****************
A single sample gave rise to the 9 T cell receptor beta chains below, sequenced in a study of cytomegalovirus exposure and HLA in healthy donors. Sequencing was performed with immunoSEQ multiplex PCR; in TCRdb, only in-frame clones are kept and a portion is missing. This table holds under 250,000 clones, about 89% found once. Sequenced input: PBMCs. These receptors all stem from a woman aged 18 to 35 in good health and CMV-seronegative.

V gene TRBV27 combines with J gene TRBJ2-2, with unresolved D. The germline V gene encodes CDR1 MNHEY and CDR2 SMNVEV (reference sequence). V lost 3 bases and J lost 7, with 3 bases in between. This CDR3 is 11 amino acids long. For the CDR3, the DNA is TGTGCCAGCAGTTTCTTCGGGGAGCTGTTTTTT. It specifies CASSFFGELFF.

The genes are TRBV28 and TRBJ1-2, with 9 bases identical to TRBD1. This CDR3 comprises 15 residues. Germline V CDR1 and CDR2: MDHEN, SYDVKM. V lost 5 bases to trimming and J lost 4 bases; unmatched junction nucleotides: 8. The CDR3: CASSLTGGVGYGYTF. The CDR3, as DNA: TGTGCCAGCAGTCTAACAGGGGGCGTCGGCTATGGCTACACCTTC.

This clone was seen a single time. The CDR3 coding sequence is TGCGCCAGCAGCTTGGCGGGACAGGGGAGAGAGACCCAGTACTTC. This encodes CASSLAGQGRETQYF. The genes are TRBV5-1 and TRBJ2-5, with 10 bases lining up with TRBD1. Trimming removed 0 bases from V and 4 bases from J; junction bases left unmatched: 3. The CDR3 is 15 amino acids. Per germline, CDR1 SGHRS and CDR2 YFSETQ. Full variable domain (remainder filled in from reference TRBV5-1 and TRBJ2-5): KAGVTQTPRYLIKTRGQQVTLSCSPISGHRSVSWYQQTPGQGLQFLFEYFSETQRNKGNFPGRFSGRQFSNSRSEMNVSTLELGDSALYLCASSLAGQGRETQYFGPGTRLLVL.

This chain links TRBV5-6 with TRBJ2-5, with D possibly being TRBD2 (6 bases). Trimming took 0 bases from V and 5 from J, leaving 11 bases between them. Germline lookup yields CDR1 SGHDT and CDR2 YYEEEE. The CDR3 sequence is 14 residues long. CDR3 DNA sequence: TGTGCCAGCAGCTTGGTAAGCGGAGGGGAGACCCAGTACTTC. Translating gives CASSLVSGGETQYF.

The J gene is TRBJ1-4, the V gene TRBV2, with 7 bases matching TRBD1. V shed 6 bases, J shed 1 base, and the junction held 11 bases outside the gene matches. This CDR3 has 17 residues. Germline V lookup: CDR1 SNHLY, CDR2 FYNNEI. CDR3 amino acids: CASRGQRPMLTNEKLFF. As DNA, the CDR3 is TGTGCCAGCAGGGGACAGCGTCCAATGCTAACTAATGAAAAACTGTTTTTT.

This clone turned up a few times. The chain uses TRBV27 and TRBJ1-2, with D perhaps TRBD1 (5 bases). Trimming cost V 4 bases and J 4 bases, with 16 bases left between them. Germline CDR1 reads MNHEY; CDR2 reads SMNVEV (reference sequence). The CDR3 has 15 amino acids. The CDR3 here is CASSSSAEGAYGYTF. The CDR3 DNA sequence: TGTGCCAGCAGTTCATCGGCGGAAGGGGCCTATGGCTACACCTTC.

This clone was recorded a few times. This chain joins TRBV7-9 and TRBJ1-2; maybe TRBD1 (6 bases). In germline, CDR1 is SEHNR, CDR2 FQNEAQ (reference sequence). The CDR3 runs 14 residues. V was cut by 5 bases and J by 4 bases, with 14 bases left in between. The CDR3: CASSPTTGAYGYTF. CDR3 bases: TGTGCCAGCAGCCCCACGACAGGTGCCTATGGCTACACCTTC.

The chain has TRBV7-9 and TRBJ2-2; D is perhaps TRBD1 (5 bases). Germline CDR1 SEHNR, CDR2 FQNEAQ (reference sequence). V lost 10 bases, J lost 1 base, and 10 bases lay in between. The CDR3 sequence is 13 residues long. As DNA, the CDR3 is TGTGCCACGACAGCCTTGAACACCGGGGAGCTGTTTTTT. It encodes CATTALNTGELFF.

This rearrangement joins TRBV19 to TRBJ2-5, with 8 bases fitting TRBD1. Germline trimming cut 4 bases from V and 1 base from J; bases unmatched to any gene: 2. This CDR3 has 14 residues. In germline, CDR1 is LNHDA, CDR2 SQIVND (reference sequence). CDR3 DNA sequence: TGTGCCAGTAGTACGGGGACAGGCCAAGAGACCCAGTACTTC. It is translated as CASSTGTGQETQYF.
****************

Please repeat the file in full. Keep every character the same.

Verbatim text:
A single sample gave rise to the 9 T cell receptor beta chains below, sequenced in a study of cytomegalovirus exposure and HLA in healthy donors. Sequencing was performed with immunoSEQ multiplex PCR; in TCRdb, only in-frame clones are kept and a portion is missing. This table holds under 250,000 clones, about 89% found once. Sequenced input: PBMCs. These receptors all stem from a woman aged 18 to 35 in good health and CMV-seronegative.

V gene TRBV27 combines with J gene TRBJ2-2, with unresolved D. The germline V gene encodes CDR1 MNHEY and CDR2 SMNVEV (reference sequence). V lost 3 bases and J lost 7, with 3 bases in between. This CDR3 is 11 amino acids long. For the CDR3, the DNA is TGTGCCAGCAGTTTCTTCGGGGAGCTGTTTTTT. It specifies CASSFFGELFF.

The genes are TRBV28 and TRBJ1-2, with 9 bases identical to TRBD1. This CDR3 comprises 15 residues. Germline V CDR1 and CDR2: MDHEN, SYDVKM. V lost 5 bases to trimming and J lost 4 bases; unmatched junction nucleotides: 8. The CDR3: CASSLTGGVGYGYTF. The CDR3, as DNA: TGTGCCAGCAGTCTAACAGGGGGCGTCGGCTATGGCTACACCTTC.

This clone was seen a single time. The CDR3 coding sequence is TGCGCCAGCAGCTTGGCGGGACAGGGGAGAGAGACCCAGTACTTC. This encodes CASSLAGQGRETQYF. The genes are TRBV5-1 and TRBJ2-5, with 10 bases lining up with TRBD1. Trimming removed 0 bases from V and 4 bases from J; junction bases left unmatched: 3. The CDR3 is 15 amino acids. Per germline, CDR1 SGHRS and CDR2 YFSETQ. Full variable domain (remainder filled in from reference TRBV5-1 and TRBJ2-5): KAGVTQTPRYLIKTRGQQVTLSCSPISGHRSVSWYQQTPGQGLQFLFEYFSETQRNKGNFPGRFSGRQFSNSRSEMNVSTLELGDSALYLCASSLAGQGRETQYFGPGTRLLVL.

This chain links TRBV5-6 with TRBJ2-5, with D possibly being TRBD2 (6 bases). Trimming took 0 bases from V and 5 from J, leaving 11 bases between them. Germline lookup yields CDR1 SGHDT and CDR2 YYEEEE. The CDR3 sequence is 14 residues long. CDR3 DNA sequence: TGTGCCAGCAGCTTGGTAAGCGGAGGGGAGACCCAGTACTTC. Translating gives CASSLVSGGETQYF.

The J gene is TRBJ1-4, the V gene TRBV2, with 7 bases matching TRBD1. V shed 6 bases, J shed 1 base, and the junction held 11 bases outside the gene matches. This CDR3 has 17 residues. Germline V lookup: CDR1 SNHLY, CDR2 FYNNEI. CDR3 amino acids: CASRGQRPMLTNEKLFF. As DNA, the CDR3 is TGTGCCAGCAGGGGACAGCGTCCAATGCTAACTAATGAAAAACTGTTTTTT.

This clone turned up a few times. The chain uses TRBV27 and TRBJ1-2, with D perhaps TRBD1 (5 bases). Trimming cost V 4 bases and J 4 bases, with 16 bases left between them. Germline CDR1 reads MNHEY; CDR2 reads SMNVEV (reference sequence). The CDR3 has 15 amino acids. The CDR3 here is CASSSSAEGAYGYTF. The CDR3 DNA sequence: TGTGCCAGCAGTTCATCGGCGGAAGGGGCCTATGGCTACACCTTC.

This clone was recorded a few times. This chain joins TRBV7-9 and TRBJ1-2; maybe TRBD1 (6 bases). In germline, CDR1 is SEHNR, CDR2 FQNEAQ (reference sequence). The CDR3 runs 14 residues. V was cut by 5 bases and J by 4 bases, with 14 bases left in between. The CDR3: CASSPTTGAYGYTF. CDR3 bases: TGTGCCAGCAGCCCCACGACAGGTGCCTATGGCTACACCTTC.

The chain has TRBV7-9 and TRBJ2-2; D is perhaps TRBD1 (5 bases). Germline CDR1 SEHNR, CDR2 FQNEAQ (reference sequence). V lost 10 bases, J lost 1 base, and 10 bases lay in between. The CDR3 sequence is 13 residues long. As DNA, the CDR3 is TGTGCCACGACAGCCTTGAACACCGGGGAGCTGTTTTTT. It encodes CATTALNTGELFF.

This rearrangement joins TRBV19 to TRBJ2-5, with 8 bases fitting TRBD1. Germline trimming cut 4 bases from V and 1 base from J; bases unmatched to any gene: 2. This CDR3 has 14 residues. In germline, CDR1 is LNHDA, CDR2 SQIVND (reference sequence). CDR3 DNA sequence: TGTGCCAGTAGTACGGGGACAGGCCAAGAGACCCAGTACTTC. It is translated as CASSTGTGQETQYF.